As Samhita mentioned, yesterday on The View, South Carolina Gov. Nikki Haley claimed that “women don’t care about contraception.” She went on to clarify that she just doesn’t want the government dictating when we can and can’t use it. Which is a little bit like opposing that law that says you have to eat broccoli.
HALEY: Women don’t care about contraception, they care about jobs and the economy and raising their families and all those other things–
BEHAR: Well, they care about contraception too.
HALEY: But, that’s not the only thing they care about. The media wants to talk about contraception.
BEHAR: But when someone like Rick Santorum says he’s going to take it away, we care. [Applause]
HALEY: Well, while we care about contraception, let’s be clear. All we’re saying is we don’t want government to mandate when we have to have it or when we don’t. We want to be able to make that decision. We don’t government making that decision for us.
Yes, Nikki, let’s be clear: There is no government mandate that dictates when women have to have birth control or when we don’t. I mean, this is almost as ridiculous as Michele Bachmann’s claim that we’re on a slippery-slope to a one child-policy in the U.S. The idea that requiring insurance policies–most of which already cover contraception because it’s good economics–to do so at no additional cost because it’s good public health policy is somehow akin to shoving birth control pills on unwilling consumers is, well, actually just as ludricrous as many of the GOP talking points about Obamacare. (Remember death panels?)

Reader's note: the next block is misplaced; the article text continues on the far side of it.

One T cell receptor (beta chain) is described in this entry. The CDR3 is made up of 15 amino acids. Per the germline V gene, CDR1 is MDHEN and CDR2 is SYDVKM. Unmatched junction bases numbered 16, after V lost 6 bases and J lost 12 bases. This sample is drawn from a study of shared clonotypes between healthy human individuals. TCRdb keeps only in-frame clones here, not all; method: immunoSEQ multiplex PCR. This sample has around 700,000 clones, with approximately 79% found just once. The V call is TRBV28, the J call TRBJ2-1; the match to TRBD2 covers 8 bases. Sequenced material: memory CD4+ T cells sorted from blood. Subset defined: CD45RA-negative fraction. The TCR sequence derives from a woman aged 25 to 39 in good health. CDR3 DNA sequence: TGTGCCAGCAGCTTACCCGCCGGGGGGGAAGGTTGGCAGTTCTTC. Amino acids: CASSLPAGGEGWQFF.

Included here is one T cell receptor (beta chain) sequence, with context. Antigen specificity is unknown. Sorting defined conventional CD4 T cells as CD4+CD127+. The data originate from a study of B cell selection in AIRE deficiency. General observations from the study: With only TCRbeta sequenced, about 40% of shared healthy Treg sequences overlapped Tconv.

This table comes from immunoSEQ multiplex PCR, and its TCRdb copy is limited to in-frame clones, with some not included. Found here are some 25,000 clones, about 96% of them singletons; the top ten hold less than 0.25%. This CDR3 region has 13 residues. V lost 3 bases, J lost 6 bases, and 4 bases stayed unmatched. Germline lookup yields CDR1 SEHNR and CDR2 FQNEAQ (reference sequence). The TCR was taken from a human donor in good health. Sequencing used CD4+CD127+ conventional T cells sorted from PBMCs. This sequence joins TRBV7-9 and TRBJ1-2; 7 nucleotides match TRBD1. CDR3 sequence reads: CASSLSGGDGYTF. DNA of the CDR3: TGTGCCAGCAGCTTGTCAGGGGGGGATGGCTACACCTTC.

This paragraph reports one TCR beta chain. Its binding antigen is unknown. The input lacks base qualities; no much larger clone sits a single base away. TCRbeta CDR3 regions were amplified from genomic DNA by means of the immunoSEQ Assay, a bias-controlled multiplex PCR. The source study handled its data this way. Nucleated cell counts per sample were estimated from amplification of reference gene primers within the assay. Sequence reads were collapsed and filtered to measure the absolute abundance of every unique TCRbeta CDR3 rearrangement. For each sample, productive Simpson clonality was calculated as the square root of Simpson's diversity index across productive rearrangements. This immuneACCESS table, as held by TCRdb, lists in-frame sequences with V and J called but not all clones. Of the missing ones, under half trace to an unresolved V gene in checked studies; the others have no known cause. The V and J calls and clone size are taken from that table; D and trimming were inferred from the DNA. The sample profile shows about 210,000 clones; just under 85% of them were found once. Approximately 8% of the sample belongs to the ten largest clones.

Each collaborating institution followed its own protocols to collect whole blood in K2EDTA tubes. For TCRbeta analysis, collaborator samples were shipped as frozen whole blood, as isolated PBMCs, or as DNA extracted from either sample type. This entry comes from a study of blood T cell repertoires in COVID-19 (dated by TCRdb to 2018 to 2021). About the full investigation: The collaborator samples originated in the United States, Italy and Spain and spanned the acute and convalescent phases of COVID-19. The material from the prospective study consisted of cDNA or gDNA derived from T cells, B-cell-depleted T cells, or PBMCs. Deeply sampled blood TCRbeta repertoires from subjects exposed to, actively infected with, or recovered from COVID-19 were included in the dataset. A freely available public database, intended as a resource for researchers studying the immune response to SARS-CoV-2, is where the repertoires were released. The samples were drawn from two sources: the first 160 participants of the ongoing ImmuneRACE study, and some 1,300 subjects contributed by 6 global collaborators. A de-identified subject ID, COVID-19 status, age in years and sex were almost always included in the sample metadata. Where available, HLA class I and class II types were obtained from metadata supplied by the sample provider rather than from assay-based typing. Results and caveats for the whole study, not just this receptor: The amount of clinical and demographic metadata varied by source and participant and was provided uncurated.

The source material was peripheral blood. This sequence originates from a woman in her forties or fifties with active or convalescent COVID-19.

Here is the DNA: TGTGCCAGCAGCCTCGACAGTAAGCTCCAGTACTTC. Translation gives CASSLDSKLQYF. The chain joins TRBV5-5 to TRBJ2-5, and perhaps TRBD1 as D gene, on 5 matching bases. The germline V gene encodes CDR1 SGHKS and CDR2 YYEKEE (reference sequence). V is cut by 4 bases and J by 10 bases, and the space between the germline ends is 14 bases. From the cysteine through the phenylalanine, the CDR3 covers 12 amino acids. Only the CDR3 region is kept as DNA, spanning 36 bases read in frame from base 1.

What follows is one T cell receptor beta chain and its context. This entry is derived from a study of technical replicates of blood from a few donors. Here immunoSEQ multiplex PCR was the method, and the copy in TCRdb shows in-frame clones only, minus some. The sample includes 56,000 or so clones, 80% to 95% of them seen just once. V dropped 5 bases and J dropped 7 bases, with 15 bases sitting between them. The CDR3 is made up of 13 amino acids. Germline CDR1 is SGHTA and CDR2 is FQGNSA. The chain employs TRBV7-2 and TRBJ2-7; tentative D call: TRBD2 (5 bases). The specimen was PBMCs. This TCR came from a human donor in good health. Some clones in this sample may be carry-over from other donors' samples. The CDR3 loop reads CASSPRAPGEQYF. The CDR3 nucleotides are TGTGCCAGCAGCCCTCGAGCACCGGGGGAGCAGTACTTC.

As for Haley’s other point that the media just wants to talk about contraception, I’d just remind her who made this a thing in the first place. Majorities of Americans of all parties, genders, and religions support the administration’s no-cost birth control mandate. As an Obama official said recently, “I didn’t think it would be this controversial.” In fact it wasn’t until the US Conference of Catholic Bishops hammered on the issue, opportunistic politicians grabbed the chance to spout off about “religious freedom,” and folks like Rush Limbaugh weighed in with absurdly antiquated ideas about the 99% of heterosexually-active women who’ve used birth control. No shit, the media–not to mention Democrats and the President–want to keep this story alive. But that’s only because ya’ll made it a story to begin with.
According to a new Gallup poll, Haley may be right that birth control hasn’t become a major election issue for voters. After all, social issues rarely are. But still–the fact that 55% of women consider policies on birth control important to their presidential vote should give the GOP pause. And that number may increase if more states follow Arizona’s lead by proposing bills that would require employees to justify their birth control use to their employers and more Catholic institutions drop coverage of birth control like Xaxier University just did. The more clear it becomes who really wants to interfere with private decisions about birth control, the more we’ll see how much women–and men–really care.
AP photo via.